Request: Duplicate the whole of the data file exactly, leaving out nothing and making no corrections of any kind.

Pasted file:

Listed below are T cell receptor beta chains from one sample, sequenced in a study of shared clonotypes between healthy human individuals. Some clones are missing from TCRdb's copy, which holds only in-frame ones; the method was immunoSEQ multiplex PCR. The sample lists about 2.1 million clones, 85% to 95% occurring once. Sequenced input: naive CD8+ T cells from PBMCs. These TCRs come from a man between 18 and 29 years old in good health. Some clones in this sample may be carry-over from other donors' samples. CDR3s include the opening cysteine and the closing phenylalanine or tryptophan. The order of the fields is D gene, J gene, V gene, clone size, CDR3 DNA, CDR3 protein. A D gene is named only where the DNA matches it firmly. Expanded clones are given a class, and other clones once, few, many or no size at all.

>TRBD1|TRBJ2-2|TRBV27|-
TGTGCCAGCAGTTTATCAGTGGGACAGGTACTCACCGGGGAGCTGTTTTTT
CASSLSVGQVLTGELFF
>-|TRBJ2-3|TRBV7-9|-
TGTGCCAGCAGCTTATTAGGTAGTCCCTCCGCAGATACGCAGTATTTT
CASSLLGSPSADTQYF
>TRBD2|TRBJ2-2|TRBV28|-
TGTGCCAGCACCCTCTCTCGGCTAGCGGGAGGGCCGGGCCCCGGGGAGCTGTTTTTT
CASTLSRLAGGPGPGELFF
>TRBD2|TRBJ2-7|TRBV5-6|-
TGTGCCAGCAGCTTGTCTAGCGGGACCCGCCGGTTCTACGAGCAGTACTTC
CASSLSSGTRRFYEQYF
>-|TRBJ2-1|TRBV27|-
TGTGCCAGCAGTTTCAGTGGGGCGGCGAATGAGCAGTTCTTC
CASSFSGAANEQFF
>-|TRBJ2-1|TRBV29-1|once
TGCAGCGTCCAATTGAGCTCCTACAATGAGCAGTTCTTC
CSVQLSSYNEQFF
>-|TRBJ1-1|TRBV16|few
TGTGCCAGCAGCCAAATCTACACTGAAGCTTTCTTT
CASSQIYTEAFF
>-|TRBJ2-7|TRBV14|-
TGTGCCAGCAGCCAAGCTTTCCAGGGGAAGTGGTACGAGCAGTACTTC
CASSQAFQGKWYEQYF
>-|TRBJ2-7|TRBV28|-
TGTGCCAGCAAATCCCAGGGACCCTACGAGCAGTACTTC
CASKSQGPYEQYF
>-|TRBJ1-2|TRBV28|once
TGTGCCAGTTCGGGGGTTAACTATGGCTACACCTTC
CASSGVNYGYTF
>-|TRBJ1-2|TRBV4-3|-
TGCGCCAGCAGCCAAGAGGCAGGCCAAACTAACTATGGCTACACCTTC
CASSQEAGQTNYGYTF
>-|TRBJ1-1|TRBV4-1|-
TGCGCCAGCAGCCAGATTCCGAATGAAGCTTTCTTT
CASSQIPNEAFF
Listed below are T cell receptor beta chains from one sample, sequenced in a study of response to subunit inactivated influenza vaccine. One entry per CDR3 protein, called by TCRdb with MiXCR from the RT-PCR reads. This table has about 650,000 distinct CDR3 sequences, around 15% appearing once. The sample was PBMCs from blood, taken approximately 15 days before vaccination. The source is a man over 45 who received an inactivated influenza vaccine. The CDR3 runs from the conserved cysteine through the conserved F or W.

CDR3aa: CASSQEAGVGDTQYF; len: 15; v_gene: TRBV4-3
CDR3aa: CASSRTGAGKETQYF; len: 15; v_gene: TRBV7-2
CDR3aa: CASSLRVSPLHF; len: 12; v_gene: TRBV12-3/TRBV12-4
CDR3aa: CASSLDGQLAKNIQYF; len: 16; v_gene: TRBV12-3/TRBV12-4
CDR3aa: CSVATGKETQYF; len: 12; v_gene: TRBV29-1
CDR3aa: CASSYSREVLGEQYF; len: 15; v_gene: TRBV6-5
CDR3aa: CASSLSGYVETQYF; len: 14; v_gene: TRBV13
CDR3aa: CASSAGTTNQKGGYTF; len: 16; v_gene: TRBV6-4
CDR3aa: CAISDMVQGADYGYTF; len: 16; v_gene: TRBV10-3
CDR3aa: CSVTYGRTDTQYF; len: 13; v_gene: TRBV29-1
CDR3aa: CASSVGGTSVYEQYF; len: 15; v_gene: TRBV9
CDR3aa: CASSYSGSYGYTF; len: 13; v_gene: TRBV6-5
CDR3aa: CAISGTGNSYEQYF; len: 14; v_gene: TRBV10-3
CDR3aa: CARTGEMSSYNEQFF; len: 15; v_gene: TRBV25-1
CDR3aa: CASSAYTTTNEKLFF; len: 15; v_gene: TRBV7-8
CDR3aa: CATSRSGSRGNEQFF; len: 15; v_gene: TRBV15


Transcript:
Listed below are T cell receptor beta chains from one sample, sequenced in a study of shared clonotypes between healthy human individuals. Some clones are missing from TCRdb's copy, which holds only in-frame ones; the method was immunoSEQ multiplex PCR. The sample lists about 2.1 million clones, 85% to 95% occurring once. Sequenced input: naive CD8+ T cells from PBMCs. These TCRs come from a man between 18 and 29 years old in good health. Some clones in this sample may be carry-over from other donors' samples. CDR3s include the opening cysteine and the closing phenylalanine or tryptophan. The order of the fields is D gene, J gene, V gene, clone size, CDR3 DNA, CDR3 protein. A D gene is named only where the DNA matches it firmly. Expanded clones are given a class, and other clones once, few, many or no size at all.

>TRBD1|TRBJ2-2|TRBV27|-
TGTGCCAGCAGTTTATCAGTGGGACAGGTACTCACCGGGGAGCTGTTTTTT
CASSLSVGQVLTGELFF
>-|TRBJ2-3|TRBV7-9|-
TGTGCCAGCAGCTTATTAGGTAGTCCCTCCGCAGATACGCAGTATTTT
CASSLLGSPSADTQYF
>TRBD2|TRBJ2-2|TRBV28|-
TGTGCCAGCACCCTCTCTCGGCTAGCGGGAGGGCCGGGCCCCGGGGAGCTGTTTTTT
CASTLSRLAGGPGPGELFF
>TRBD2|TRBJ2-7|TRBV5-6|-
TGTGCCAGCAGCTTGTCTAGCGGGACCCGCCGGTTCTACGAGCAGTACTTC
CASSLSSGTRRFYEQYF
>-|TRBJ2-1|TRBV27|-
TGTGCCAGCAGTTTCAGTGGGGCGGCGAATGAGCAGTTCTTC
CASSFSGAANEQFF
>-|TRBJ2-1|TRBV29-1|once
TGCAGCGTCCAATTGAGCTCCTACAATGAGCAGTTCTTC
CSVQLSSYNEQFF
>-|TRBJ1-1|TRBV16|few
TGTGCCAGCAGCCAAATCTACACTGAAGCTTTCTTT
CASSQIYTEAFF
>-|TRBJ2-7|TRBV14|-
TGTGCCAGCAGCCAAGCTTTCCAGGGGAAGTGGTACGAGCAGTACTTC
CASSQAFQGKWYEQYF
>-|TRBJ2-7|TRBV28|-
TGTGCCAGCAAATCCCAGGGACCCTACGAGCAGTACTTC
CASKSQGPYEQYF
>-|TRBJ1-2|TRBV28|once
TGTGCCAGTTCGGGGGTTAACTATGGCTACACCTTC
CASSGVNYGYTF
>-|TRBJ1-2|TRBV4-3|-
TGCGCCAGCAGCCAAGAGGCAGGCCAAACTAACTATGGCTACACCTTC
CASSQEAGQTNYGYTF
>-|TRBJ1-1|TRBV4-1|-
TGCGCCAGCAGCCAGATTCCGAATGAAGCTTTCTTT
CASSQIPNEAFF
Listed below are T cell receptor beta chains from one sample, sequenced in a study of response to subunit inactivated influenza vaccine. One entry per CDR3 protein, called by TCRdb with MiXCR from the RT-PCR reads. This table has about 650,000 distinct CDR3 sequences, around 15% appearing once. The sample was PBMCs from blood, taken approximately 15 days before vaccination. The source is a man over 45 who received an inactivated influenza vaccine. The CDR3 runs from the conserved cysteine through the conserved F or W.

CDR3aa: CASSQEAGVGDTQYF; len: 15; v_gene: TRBV4-3
CDR3aa: CASSRTGAGKETQYF; len: 15; v_gene: TRBV7-2
CDR3aa: CASSLRVSPLHF; len: 12; v_gene: TRBV12-3/TRBV12-4
CDR3aa: CASSLDGQLAKNIQYF; len: 16; v_gene: TRBV12-3/TRBV12-4
CDR3aa: CSVATGKETQYF; len: 12; v_gene: TRBV29-1
CDR3aa: CASSYSREVLGEQYF; len: 15; v_gene: TRBV6-5
CDR3aa: CASSLSGYVETQYF; len: 14; v_gene: TRBV13
CDR3aa: CASSAGTTNQKGGYTF; len: 16; v_gene: TRBV6-4
CDR3aa: CAISDMVQGADYGYTF; len: 16; v_gene: TRBV10-3
CDR3aa: CSVTYGRTDTQYF; len: 13; v_gene: TRBV29-1
CDR3aa: CASSVGGTSVYEQYF; len: 15; v_gene: TRBV9
CDR3aa: CASSYSGSYGYTF; len: 13; v_gene: TRBV6-5
CDR3aa: CAISGTGNSYEQYF; len: 14; v_gene: TRBV10-3
CDR3aa: CARTGEMSSYNEQFF; len: 15; v_gene: TRBV25-1
CDR3aa: CASSAYTTTNEKLFF; len: 15; v_gene: TRBV7-8
CDR3aa: CATSRSGSRGNEQFF; len: 15; v_gene: TRBV15